Another poignant illustration of the mercy of God: the same Assyrian army that destroyed Samaria and the Northern Kingdom of Israel [2 Kings 17:5-6], it was that same Assyrian mighty power that came down to destroy Jerusalem and Judah [2 Kings 18:17].  At that time there was a godly king in Judah named Hezekiah.  And when Sennacherib and his Assyrian army came down and shut up Jerusalem like a vise, Sennacherib, the Assyrian emperor, sent his general Rabshakeh and representative with a letter to Hezekiah [2 Kings 19:14].  And in that letter the Assyrian emperor spoke of the terrible things that lay before Hezekiah and his people: debauchery, and rape, and slavery, exile, death, blood.  And Hezekiah took the letter from Sennacherib and went into the house of the Lord, and he laid it before Jehovah God and read it in the presence of the Lord, and in tears, and prayers, and confession, and repentance, and appeal, asked God for deliverance and salvation and help [2 Kings 19:14-19].

And the Lord God sent Isaiah, His messenger and His prophet, to Hezekiah the king to say to Hezekiah, “The battle is not yours.  It is Mine.  It is Mine.  I will fight this battle” [2 Kings 19:20-34].  And that night the angel of death passed over the great army of Sennacherib.  And the next morning they counted one hundred eighty-five thousand dead corpses [2 Kings 19:35].  What God will do for a people who turn, who plead, who pray, and who confess, and who repent!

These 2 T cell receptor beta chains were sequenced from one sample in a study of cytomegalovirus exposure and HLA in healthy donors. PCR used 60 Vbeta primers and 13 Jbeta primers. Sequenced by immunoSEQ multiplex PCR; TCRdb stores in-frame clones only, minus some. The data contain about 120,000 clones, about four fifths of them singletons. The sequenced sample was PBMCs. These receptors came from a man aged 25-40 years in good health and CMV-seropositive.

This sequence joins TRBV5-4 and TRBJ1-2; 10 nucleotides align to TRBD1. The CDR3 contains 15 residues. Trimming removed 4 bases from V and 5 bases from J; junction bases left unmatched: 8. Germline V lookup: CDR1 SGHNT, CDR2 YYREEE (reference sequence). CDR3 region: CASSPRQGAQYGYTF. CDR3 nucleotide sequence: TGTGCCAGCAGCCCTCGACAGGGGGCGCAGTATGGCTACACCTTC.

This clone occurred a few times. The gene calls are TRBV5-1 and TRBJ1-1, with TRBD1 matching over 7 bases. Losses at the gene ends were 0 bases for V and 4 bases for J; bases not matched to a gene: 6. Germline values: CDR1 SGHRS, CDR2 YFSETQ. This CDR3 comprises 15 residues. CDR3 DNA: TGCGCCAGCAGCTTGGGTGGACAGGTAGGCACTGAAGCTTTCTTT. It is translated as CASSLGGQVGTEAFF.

The story of the mercy of our Lord continues even beyond the pages of that Holy Bible.  In 390 AD, Antioch, the third city in the Roman Empire, first, Rome, second, Alexandria, third, Antioch; in 390 AD the emperor, the Roman Caesar Theodosius, was on his way to Antioch with the Roman legions to destroy the city, to burn it with fire and to take the people into slavery and captivity.  They were guilty of insurrection, of insubordination, of riot and sacrilege.  And it was the purpose of the emperor Theodosius to punish them and to make them a spectacle before the whole civilized world.

In those days, there stood up to preach a flaming prophet of God named Chrysostom, John Chrysostom, John “Golden-Mouthed,” John Chrysostom.  And that glorious preacher, like Savonarola of Florence, Italy, Chrysostom poured out his flaming zeal in calling the people of Antioch to repentance, to faith, to confession, to contrition, to prayer, to bowing, to intercession, interceding, pleading with Almighty God.  And when Theodosius, the Roman Caesar, arrived in Antioch to destroy it, he found a people in the midst of a great revival meeting.  The power and the Spirit of the Lord was poured out upon Antioch, and God saved the city and the Lord spared the people.  And Theodosius just bowed in worship before the Lord God, who brought about such a vast, deep, penetrating, universal repentance and contrition on the part of the vast population—revival, revival, the interposition of God.